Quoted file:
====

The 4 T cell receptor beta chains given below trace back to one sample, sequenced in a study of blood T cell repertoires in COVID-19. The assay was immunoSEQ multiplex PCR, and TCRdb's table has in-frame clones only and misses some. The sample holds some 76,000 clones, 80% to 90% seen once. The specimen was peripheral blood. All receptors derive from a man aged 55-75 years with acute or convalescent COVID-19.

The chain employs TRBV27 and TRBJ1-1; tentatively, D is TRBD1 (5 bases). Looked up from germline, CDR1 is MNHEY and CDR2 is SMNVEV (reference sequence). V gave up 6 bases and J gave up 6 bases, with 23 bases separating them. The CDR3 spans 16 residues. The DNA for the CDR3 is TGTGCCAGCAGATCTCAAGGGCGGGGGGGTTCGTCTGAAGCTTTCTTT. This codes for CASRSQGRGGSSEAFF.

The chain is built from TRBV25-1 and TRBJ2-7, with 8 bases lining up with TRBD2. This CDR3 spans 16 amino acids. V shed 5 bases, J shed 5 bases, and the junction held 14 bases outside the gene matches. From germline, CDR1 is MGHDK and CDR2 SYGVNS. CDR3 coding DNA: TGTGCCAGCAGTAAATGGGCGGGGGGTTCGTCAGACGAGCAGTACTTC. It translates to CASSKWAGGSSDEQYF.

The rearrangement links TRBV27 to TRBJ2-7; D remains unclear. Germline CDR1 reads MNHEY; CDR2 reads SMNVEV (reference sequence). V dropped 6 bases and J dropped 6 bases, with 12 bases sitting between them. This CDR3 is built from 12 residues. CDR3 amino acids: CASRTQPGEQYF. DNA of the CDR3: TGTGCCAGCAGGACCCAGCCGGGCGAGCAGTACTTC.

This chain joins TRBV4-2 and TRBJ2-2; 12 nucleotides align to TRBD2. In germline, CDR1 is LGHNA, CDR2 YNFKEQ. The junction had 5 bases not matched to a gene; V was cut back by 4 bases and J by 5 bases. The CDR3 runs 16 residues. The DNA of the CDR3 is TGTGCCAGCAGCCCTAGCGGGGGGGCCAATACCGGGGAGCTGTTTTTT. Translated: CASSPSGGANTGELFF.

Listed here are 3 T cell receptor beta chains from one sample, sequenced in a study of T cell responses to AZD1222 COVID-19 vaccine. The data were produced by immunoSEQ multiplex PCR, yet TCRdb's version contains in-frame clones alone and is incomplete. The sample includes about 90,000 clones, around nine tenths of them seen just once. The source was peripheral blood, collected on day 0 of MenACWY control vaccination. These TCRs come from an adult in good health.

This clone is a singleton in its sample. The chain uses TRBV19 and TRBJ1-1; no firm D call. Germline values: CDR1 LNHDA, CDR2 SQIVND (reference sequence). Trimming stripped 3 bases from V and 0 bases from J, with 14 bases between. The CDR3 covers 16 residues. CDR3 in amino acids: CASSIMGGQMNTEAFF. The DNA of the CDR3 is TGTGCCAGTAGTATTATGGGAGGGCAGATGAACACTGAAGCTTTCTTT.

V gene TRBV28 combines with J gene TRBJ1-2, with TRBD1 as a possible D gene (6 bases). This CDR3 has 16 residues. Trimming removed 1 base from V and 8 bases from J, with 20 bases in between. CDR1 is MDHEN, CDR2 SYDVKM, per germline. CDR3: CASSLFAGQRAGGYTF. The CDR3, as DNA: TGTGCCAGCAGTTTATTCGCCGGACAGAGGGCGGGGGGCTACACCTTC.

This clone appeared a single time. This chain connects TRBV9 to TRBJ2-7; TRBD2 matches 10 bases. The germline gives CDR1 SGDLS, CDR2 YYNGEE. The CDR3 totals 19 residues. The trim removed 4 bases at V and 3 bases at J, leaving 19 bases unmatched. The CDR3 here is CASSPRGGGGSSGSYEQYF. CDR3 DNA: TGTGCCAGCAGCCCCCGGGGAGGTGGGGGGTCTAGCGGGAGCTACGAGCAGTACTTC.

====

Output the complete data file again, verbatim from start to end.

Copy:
The 4 T cell receptor beta chains given below trace back to one sample, sequenced in a study of blood T cell repertoires in COVID-19. The assay was immunoSEQ multiplex PCR, and TCRdb's table has in-frame clones only and misses some. The sample holds some 76,000 clones, 80% to 90% seen once. The specimen was peripheral blood. All receptors derive from a man aged 55-75 years with acute or convalescent COVID-19.

The chain employs TRBV27 and TRBJ1-1; tentatively, D is TRBD1 (5 bases). Looked up from germline, CDR1 is MNHEY and CDR2 is SMNVEV (reference sequence). V gave up 6 bases and J gave up 6 bases, with 23 bases separating them. The CDR3 spans 16 residues. The DNA for the CDR3 is TGTGCCAGCAGATCTCAAGGGCGGGGGGGTTCGTCTGAAGCTTTCTTT. This codes for CASRSQGRGGSSEAFF.

The chain is built from TRBV25-1 and TRBJ2-7, with 8 bases lining up with TRBD2. This CDR3 spans 16 amino acids. V shed 5 bases, J shed 5 bases, and the junction held 14 bases outside the gene matches. From germline, CDR1 is MGHDK and CDR2 SYGVNS. CDR3 coding DNA: TGTGCCAGCAGTAAATGGGCGGGGGGTTCGTCAGACGAGCAGTACTTC. It translates to CASSKWAGGSSDEQYF.

The rearrangement links TRBV27 to TRBJ2-7; D remains unclear. Germline CDR1 reads MNHEY; CDR2 reads SMNVEV (reference sequence). V dropped 6 bases and J dropped 6 bases, with 12 bases sitting between them. This CDR3 is built from 12 residues. CDR3 amino acids: CASRTQPGEQYF. DNA of the CDR3: TGTGCCAGCAGGACCCAGCCGGGCGAGCAGTACTTC.

This chain joins TRBV4-2 and TRBJ2-2; 12 nucleotides align to TRBD2. In germline, CDR1 is LGHNA, CDR2 YNFKEQ. The junction had 5 bases not matched to a gene; V was cut back by 4 bases and J by 5 bases. The CDR3 runs 16 residues. The DNA of the CDR3 is TGTGCCAGCAGCCCTAGCGGGGGGGCCAATACCGGGGAGCTGTTTTTT. Translated: CASSPSGGANTGELFF.

Listed here are 3 T cell receptor beta chains from one sample, sequenced in a study of T cell responses to AZD1222 COVID-19 vaccine. The data were produced by immunoSEQ multiplex PCR, yet TCRdb's version contains in-frame clones alone and is incomplete. The sample includes about 90,000 clones, around nine tenths of them seen just once. The source was peripheral blood, collected on day 0 of MenACWY control vaccination. These TCRs come from an adult in good health.

This clone is a singleton in its sample. The chain uses TRBV19 and TRBJ1-1; no firm D call. Germline values: CDR1 LNHDA, CDR2 SQIVND (reference sequence). Trimming stripped 3 bases from V and 0 bases from J, with 14 bases between. The CDR3 covers 16 residues. CDR3 in amino acids: CASSIMGGQMNTEAFF. The DNA of the CDR3 is TGTGCCAGTAGTATTATGGGAGGGCAGATGAACACTGAAGCTTTCTTT.

V gene TRBV28 combines with J gene TRBJ1-2, with TRBD1 as a possible D gene (6 bases). This CDR3 has 16 residues. Trimming removed 1 base from V and 8 bases from J, with 20 bases in between. CDR1 is MDHEN, CDR2 SYDVKM, per germline. CDR3: CASSLFAGQRAGGYTF. The CDR3, as DNA: TGTGCCAGCAGTTTATTCGCCGGACAGAGGGCGGGGGGCTACACCTTC.

This clone appeared a single time. This chain connects TRBV9 to TRBJ2-7; TRBD2 matches 10 bases. The germline gives CDR1 SGDLS, CDR2 YYNGEE. The CDR3 totals 19 residues. The trim removed 4 bases at V and 3 bases at J, leaving 19 bases unmatched. The CDR3 here is CASSPRGGGGSSGSYEQYF. CDR3 DNA: TGTGCCAGCAGCCCCCGGGGAGGTGGGGGGTCTAGCGGGAGCTACGAGCAGTACTTC.